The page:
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Photoshop CC One-on-One is back, and this installment teaches you how to build on your basic knowledge and achieve next-level effects with this premiere image-editing program. Industry pro Deke McClelland shows you how to seamlessly move and patch areas of a photo with the Content-Aware toolset; stretch the brightness of a scene with automatic and custom Levels adjustments; create intricate designs with text and shapes; and morph an image with layer effects and transformations. Deke also shares his techniques for sharpening details, whether addressing noise and highlight/shadow clipping or camera shake, and converting a full-color image to black and white. The final chapters show you how to best print and save images for the web, making sure all your hard work pays off in the final output.
In this movie, I'll show you how to automatically correct a photographic image using a Levels adjustment. Now as you may recall from our discussion of the auto adjustments back in chapter seven of the fundamentals course, you have three commands available to you under the Image menu : Auto Tone, Auto Contrast, and Auto Color. Don't really think that much of them. Don't use them on a regular basis. But there's also another one, which is the Auto button that's included with Brightness/ Contrast, and it does quite a good job. The Auto function that's included along with levels might be even better and is a unique animal.
Now, you can get to it in a couple of different ways. You can go to the Adjustment sub-menu and choose the Levels command, or you can press Ctrl+L, or Cmd+L on the Mac. But that's going to apply a static color adjustment, you're going to permanently modify the pixels in your image, and you're not going to be able to change your settings later. So, the better way to work is to drop down to the black white icon at the bottom of the Layers panel, click on it, and choose the levels command which is located directly under Brightness/Contrast. And that's going to bring up this wee version of the Properties panel.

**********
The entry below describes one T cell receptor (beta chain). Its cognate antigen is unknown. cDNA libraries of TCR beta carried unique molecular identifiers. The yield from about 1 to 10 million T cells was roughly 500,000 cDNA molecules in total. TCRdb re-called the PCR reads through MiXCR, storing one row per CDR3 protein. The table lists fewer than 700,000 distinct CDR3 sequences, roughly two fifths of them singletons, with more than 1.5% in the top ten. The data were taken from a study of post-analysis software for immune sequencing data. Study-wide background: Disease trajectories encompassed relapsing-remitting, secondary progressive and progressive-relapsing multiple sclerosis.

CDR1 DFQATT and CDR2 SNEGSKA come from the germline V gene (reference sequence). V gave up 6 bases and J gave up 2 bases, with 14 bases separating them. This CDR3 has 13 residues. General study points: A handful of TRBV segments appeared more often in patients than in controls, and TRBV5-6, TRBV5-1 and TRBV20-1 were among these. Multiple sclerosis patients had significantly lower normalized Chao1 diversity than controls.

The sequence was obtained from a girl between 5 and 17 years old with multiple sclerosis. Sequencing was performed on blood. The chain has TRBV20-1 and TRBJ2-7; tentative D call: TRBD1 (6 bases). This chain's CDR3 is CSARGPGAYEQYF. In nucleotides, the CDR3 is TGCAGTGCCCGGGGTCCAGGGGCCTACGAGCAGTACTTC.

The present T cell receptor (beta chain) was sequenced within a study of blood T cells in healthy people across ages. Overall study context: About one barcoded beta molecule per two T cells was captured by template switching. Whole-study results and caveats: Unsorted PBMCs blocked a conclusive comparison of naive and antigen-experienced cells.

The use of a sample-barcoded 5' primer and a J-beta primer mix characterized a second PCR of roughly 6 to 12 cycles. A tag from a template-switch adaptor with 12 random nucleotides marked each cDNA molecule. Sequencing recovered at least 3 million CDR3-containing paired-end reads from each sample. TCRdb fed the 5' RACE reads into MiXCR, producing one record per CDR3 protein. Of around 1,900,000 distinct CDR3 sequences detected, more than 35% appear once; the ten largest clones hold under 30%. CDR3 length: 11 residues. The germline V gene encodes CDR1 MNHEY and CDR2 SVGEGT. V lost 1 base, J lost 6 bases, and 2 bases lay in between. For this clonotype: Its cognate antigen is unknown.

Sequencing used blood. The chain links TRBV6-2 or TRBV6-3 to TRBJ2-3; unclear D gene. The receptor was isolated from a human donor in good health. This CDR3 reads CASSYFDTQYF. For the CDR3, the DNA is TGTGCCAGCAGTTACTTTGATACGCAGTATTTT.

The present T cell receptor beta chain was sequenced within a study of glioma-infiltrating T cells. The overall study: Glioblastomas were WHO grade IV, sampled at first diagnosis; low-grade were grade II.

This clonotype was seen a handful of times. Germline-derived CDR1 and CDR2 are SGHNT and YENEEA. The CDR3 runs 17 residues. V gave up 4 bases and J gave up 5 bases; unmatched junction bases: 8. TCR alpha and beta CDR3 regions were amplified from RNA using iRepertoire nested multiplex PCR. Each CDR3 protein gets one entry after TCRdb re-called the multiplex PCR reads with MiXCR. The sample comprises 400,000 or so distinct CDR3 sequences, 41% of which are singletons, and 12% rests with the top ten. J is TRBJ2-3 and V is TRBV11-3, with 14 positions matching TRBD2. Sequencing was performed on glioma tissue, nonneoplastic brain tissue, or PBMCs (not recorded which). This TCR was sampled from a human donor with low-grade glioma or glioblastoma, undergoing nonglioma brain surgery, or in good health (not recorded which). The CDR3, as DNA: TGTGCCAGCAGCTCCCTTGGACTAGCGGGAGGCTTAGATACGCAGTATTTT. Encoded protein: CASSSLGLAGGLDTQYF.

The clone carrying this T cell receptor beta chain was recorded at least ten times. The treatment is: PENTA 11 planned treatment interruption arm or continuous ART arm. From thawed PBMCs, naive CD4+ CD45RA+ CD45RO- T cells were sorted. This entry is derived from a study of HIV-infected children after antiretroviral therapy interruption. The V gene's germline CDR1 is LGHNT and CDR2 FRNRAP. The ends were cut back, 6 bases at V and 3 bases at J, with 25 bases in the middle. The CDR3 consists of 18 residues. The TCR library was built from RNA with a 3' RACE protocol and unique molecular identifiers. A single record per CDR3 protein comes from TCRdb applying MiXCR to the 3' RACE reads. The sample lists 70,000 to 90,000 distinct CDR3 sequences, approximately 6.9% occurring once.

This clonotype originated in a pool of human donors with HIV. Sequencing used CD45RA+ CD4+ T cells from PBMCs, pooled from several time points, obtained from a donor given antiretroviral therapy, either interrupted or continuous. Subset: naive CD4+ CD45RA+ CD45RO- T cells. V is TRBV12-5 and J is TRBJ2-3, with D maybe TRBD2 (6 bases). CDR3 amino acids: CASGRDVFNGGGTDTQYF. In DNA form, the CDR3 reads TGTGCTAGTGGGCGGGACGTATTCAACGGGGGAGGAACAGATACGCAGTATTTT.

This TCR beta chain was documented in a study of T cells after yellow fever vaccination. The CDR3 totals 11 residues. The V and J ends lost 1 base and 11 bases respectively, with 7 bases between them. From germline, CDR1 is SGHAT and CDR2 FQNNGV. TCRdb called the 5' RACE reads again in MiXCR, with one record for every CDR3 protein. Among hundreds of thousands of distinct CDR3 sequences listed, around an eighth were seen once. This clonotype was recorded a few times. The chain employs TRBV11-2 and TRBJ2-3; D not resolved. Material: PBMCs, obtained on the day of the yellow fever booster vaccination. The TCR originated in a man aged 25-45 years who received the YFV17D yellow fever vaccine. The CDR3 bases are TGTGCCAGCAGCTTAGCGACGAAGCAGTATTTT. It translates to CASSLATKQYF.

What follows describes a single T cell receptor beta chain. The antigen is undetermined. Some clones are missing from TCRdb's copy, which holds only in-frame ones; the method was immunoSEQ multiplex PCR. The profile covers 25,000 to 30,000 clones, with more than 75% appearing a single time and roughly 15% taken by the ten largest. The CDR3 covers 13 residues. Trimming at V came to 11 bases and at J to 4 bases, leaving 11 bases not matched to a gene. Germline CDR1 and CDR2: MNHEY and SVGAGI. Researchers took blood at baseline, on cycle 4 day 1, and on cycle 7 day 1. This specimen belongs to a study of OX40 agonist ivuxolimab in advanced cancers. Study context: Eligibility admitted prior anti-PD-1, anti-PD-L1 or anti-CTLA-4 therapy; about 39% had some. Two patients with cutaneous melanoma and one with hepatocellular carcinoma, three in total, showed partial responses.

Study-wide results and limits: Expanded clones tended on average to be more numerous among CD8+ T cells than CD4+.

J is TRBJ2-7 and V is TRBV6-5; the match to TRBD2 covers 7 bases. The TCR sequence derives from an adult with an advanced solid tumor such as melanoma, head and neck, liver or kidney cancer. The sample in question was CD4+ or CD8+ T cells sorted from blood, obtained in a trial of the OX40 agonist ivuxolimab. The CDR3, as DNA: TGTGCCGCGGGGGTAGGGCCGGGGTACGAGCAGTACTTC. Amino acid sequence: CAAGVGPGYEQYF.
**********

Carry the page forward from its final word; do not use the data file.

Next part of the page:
I recommend you make it larger, by dragging the lower-left corner of the panel until the histogram reaches its maximum size. Now, the histogram is the central character included along with the Levels function. And as you may once again recall from chapter seven. The histogram is kind of bargraph of all the luminous levels inside the image, starting with black, over here on the far left side and ending with white on the far right side. It doesn't show the distribution of the colors or where they are located inside the image. It strictly shows their popularity.
So, in the case of our image, we have a few blacks and very dark colors Then we've got a whole lot of shadows which are the dark colors inside the image. And then we've got a ton of mid tones which are the middle colors. And finally, we don't have much of anything in the way of highlights. Now, one way to correct the luminance of the image is to click on this Auto button. And what it does is it applies an automatic correction to the composite image, as opposed to correcting the image on a channel by channel basis.
And it can serve as a great jumping off point for your own custom adjustments. So, what I recommend you do is go ahead and give it a click in any case, and notice how much better the luminance of that image looks. Alright. I'm going to go ahead and close the Properties panel. Because just for the sake of comparison, I want you to see how things look if we try the same thing with Brightness/Contrast. So, I'll go ahead and click on the background layer here to make it active. And then I'll right click inside the image window with my Rectangular Marquee tool, and choose Duplicate Layer.
Then I'll set the document to new and click OK, in order to create a new document here. Alright. I'll go ahead and zoom in, and I'll drop down to the bottom of the Layers panel. Click on the black icon and choose Brightness/Contrast this time around. And then once again back in the properties panel, I'll click on the Auto button. And notice that it takes a moment longer to apply. So, it must be a little more computationally intensive. However, it tends to produce a higher contrast effect as well. A little more garish in the case of this image. So, this is Auto Brightness/Contrast, compared with this being Auto Levels.
And just so you can see how it works inside of a different image, I'll go ahead and switch over to this one here. This is the uncorrected version of that portrait shot. Here's what she looks like subject to Auto Brightness/Contrast, and here's how she looks subject to Auto Levels. So, less of a dramatic difference this time around, but again, it's a little more of a nuance modification. Not quite as much contrast as what we got with automatic Brightness/Contrast. Alright. I'm going to switch back to this image for a moment, and I'll double-click on the thumbnail for my Levels adjustment to bring back up the Properties panel.
And I do want you to see just in case you want to know, if you want to get to any of the other auto functions. You can press the Alt key, or the Option key on a Mac, and click on auto, and that'll bring up your other automatic adjustment options. So for example, Enhance Monochromatic Contrast, you can see listed in that tool tip is the same as Auto Contrast, Enhance Per Channel Contrast is the same as Auto Tone. And then we've got Enhanced Dark and Light Colors which is the same as Auto Color. However, every single one of these applies its modifications on a channel by channel basis.
I recommend you steer clear, but I just want you to know they're there. You may find them helpful for some image that you run into one day. Alright, I'm going to go ahead and cancel out. In the next movie, I'll show you how we can customize this adjustment to get even better results.
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